Sunday, August 30, 2015

Driving the Alaska Highway (Al-Can)

This is the starting point of the famous Alaska Highway in Dawson Creek, British Columbia. The paved road runs 1523 miles through Canada (hence the name Al-Can Highway) by way of the Yukon Territory to Fairbanks. Built in 1942 during World War II in 8 months to provide road access to Alaska where an invasion was thought possible, the then dirt road required 17,000 workers laboring in extreme conditions ranging from 90 degrees to 70 below zero, and tackling tough terrain requiring 133 bridges.


The scenery is always interesting and often breathtaking. Most of the highway is two lane and speed limits range from 45 to 60 mph, but many sections are hilly, curvy, and perhaps in need of repair, so caution is always required. Frost heaves create roller coaster dips and rises, and shoulders can be narrow or non-existent in places. Numerous sections were under construction in 2004 to straighten curves and make other improvements. All in all, the roadway is not a problem to drive, as long as you don't treat it as a superhighway. Slow down, drive cautiously, and enjoy the scenery and wildlife.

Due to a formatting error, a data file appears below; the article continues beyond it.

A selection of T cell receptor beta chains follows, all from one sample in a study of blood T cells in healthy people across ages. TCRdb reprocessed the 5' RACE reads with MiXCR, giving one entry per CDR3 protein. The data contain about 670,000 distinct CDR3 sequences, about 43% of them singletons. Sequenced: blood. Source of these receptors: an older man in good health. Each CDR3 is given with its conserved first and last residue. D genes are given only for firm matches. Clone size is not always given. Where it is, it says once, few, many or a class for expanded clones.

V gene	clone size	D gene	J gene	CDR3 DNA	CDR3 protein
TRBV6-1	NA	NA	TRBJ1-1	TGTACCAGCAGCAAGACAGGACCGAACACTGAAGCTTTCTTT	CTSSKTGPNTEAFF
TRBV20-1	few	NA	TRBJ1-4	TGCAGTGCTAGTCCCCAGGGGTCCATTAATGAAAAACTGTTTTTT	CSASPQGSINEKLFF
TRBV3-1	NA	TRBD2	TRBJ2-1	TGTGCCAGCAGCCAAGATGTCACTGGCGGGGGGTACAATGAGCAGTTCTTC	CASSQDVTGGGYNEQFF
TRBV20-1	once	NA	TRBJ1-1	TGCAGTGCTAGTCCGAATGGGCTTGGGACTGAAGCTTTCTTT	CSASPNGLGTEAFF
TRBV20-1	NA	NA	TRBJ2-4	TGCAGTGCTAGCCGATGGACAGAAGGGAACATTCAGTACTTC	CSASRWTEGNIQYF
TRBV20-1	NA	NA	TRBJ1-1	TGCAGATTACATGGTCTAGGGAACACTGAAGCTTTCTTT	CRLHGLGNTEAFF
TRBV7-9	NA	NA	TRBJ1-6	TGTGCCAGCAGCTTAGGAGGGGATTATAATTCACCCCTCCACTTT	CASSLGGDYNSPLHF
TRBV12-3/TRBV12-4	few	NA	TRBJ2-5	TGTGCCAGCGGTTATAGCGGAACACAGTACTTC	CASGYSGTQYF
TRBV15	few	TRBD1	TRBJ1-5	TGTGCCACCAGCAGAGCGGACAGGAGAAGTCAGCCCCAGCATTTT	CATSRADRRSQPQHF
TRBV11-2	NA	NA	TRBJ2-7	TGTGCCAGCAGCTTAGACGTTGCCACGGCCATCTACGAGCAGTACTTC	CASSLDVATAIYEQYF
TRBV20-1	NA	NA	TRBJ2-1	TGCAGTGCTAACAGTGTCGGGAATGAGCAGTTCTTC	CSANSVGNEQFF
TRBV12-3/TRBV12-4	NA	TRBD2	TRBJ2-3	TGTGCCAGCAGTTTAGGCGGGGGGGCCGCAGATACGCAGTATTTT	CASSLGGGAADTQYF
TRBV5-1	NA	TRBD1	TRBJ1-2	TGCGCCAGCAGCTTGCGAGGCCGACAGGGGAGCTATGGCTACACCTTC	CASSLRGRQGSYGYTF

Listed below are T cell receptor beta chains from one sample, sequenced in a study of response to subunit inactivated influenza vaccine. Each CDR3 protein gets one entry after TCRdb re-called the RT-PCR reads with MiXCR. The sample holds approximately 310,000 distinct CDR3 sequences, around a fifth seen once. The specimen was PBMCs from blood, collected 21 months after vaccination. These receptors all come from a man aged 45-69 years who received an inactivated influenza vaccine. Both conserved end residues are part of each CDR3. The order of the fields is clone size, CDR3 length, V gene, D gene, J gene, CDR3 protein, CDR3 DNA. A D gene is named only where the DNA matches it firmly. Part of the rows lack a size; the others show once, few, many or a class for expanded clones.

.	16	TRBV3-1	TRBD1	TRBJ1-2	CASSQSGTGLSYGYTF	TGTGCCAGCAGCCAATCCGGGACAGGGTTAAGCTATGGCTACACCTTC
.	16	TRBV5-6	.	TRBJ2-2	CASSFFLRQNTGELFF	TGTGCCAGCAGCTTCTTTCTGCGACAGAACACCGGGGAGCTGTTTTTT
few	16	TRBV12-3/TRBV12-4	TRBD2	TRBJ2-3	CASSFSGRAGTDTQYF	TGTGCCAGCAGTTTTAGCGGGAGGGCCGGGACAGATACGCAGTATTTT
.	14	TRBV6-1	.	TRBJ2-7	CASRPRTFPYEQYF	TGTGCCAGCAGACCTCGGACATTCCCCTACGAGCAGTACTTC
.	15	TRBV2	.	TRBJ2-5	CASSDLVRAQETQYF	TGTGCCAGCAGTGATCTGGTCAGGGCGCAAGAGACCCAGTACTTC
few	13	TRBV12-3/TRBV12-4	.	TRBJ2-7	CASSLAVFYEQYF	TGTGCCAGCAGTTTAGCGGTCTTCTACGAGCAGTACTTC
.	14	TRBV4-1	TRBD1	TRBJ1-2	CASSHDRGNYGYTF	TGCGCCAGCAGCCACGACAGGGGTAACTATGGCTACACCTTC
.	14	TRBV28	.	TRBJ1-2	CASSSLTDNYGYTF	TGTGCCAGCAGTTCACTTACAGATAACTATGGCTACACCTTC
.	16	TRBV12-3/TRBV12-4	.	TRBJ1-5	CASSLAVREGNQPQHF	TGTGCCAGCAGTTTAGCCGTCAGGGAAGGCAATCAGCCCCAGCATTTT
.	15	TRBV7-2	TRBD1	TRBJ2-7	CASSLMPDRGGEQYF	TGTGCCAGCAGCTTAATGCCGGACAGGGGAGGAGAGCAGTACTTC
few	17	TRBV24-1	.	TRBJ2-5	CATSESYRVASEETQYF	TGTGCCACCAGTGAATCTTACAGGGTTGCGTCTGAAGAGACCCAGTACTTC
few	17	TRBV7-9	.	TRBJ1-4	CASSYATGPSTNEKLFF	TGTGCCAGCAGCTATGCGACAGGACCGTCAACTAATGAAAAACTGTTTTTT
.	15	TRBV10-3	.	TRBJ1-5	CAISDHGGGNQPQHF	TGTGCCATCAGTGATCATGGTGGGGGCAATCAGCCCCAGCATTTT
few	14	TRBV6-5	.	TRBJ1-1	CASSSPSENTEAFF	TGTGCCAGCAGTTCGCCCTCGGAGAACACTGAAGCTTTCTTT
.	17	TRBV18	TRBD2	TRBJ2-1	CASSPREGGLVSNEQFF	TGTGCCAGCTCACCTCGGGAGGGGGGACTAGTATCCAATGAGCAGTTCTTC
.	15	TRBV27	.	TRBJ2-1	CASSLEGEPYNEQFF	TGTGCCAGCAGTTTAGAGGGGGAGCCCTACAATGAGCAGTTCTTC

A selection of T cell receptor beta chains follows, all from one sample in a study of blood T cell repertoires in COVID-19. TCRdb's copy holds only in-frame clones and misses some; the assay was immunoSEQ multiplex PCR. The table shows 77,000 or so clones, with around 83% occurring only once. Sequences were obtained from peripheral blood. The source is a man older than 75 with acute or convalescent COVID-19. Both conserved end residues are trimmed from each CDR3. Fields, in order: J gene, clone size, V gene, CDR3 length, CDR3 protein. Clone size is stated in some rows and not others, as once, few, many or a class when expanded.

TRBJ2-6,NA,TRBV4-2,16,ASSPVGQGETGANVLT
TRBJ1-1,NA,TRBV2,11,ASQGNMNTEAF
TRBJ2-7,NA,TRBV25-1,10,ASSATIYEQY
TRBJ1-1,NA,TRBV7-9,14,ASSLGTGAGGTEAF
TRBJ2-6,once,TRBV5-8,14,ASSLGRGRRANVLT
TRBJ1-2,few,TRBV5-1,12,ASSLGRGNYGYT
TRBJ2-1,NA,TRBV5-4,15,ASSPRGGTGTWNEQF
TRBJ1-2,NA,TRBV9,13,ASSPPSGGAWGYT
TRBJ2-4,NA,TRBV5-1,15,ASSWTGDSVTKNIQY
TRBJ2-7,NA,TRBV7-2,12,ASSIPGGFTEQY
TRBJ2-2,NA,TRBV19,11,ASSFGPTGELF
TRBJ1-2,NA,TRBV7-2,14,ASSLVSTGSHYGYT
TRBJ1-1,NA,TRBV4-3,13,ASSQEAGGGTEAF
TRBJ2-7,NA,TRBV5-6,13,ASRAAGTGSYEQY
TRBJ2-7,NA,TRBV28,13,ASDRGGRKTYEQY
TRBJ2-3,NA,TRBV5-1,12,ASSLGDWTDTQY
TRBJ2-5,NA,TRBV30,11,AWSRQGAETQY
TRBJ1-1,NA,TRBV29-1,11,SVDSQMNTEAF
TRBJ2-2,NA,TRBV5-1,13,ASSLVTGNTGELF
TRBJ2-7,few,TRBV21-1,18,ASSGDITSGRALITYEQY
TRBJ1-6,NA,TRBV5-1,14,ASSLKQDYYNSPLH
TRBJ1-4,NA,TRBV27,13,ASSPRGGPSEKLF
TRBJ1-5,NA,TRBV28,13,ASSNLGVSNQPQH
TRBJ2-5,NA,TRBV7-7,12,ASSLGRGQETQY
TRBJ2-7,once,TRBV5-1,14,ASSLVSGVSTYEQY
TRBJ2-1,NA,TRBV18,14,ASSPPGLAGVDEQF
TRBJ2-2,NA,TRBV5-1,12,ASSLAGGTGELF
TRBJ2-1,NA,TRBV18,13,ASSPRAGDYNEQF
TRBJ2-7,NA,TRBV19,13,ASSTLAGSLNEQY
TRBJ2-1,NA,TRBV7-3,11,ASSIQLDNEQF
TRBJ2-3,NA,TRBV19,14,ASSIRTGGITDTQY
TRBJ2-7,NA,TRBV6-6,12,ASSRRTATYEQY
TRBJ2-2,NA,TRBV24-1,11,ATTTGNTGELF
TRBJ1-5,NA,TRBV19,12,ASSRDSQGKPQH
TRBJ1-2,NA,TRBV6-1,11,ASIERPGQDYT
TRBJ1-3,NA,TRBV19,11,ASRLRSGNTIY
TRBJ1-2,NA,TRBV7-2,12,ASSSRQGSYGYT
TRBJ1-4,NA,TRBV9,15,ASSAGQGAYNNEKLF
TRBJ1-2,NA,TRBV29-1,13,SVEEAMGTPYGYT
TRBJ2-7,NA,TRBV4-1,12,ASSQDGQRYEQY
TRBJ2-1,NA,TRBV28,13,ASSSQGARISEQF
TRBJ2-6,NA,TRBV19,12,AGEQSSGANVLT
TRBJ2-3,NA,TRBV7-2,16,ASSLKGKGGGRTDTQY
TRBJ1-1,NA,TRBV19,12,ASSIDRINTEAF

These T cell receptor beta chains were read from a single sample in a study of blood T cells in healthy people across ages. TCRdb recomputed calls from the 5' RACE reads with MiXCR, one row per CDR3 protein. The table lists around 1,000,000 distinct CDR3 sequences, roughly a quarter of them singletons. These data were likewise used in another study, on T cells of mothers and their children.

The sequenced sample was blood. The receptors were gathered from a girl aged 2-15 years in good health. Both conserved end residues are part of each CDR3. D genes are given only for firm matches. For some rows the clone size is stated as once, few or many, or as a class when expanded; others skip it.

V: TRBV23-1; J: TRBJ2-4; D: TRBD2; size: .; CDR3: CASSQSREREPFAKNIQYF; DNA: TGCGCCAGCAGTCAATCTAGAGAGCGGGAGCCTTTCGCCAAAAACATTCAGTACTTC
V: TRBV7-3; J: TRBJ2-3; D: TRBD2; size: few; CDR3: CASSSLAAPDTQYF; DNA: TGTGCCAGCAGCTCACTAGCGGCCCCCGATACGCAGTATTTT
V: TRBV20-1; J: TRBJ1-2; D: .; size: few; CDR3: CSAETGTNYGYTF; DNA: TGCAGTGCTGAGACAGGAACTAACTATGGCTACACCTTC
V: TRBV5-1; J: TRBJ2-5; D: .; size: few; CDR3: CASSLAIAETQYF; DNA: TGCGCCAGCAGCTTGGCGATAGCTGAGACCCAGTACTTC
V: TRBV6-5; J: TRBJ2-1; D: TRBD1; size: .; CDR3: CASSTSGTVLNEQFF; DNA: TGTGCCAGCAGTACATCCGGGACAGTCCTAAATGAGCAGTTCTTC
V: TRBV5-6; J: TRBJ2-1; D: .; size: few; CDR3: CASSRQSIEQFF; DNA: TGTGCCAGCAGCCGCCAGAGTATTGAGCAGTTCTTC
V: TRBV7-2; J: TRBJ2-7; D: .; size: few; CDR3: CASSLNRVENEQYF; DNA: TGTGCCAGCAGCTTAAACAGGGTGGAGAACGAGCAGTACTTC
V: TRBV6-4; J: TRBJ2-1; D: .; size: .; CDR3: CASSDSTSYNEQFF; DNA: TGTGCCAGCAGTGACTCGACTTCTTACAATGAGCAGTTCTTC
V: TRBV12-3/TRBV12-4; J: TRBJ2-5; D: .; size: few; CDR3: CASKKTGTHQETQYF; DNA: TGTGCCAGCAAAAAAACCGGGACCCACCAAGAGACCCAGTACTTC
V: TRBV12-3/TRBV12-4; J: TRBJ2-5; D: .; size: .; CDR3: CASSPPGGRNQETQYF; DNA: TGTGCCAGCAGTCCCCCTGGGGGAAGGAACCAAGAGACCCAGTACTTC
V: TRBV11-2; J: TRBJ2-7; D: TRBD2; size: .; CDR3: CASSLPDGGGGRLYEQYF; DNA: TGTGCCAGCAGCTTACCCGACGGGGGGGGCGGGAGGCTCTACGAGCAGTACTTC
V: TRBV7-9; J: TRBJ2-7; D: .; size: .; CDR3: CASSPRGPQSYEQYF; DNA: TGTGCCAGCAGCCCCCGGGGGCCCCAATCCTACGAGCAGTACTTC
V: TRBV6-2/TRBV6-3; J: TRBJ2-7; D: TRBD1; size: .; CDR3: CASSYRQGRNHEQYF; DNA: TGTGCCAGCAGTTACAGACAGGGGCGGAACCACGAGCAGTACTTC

They aren't kidding! Within a quarter mile of this sign...

...I came upon this caribou (reindeer is the term for them when they are domesticated) smack in the middle of the road, and I must have seen several dozen as I traveled the highway. But caribou were not the only animals observed from the road, as seen below.

Deer, bison, big horn sheep, and mountain goats were frequent sights, especially in the Yukon. In addition, I saw a black bear in the middle of the highway from a hundred feet away, but it was 40 feet up the hillside by the time I reached that section of road and all I got was a photo of its rear end scampering up the slope.

How about a few more scenery shots?

On my trip to Alaska, I took the Alaska Ferry to Skagway, crossed over the Al-Can traveling north on the Klondike Highway heading to Dawson City in the Yukon (knowing I'd be on the Al-Can on my drive back to Chicago in two months.) One reason: The Klondike Highway is also called the "Top of the World" Highway. The second reason: For all you fellow English teachers or literature buffs, the reason is shown in the next two photos...the cabin of Robert Service...

...and a block away, also on 8th Avenue, the cabin of Jack London...

And then you reach Fairbanks, Alaska. It's an extraordinary drive through majestic scenery, and I recommend it highly!

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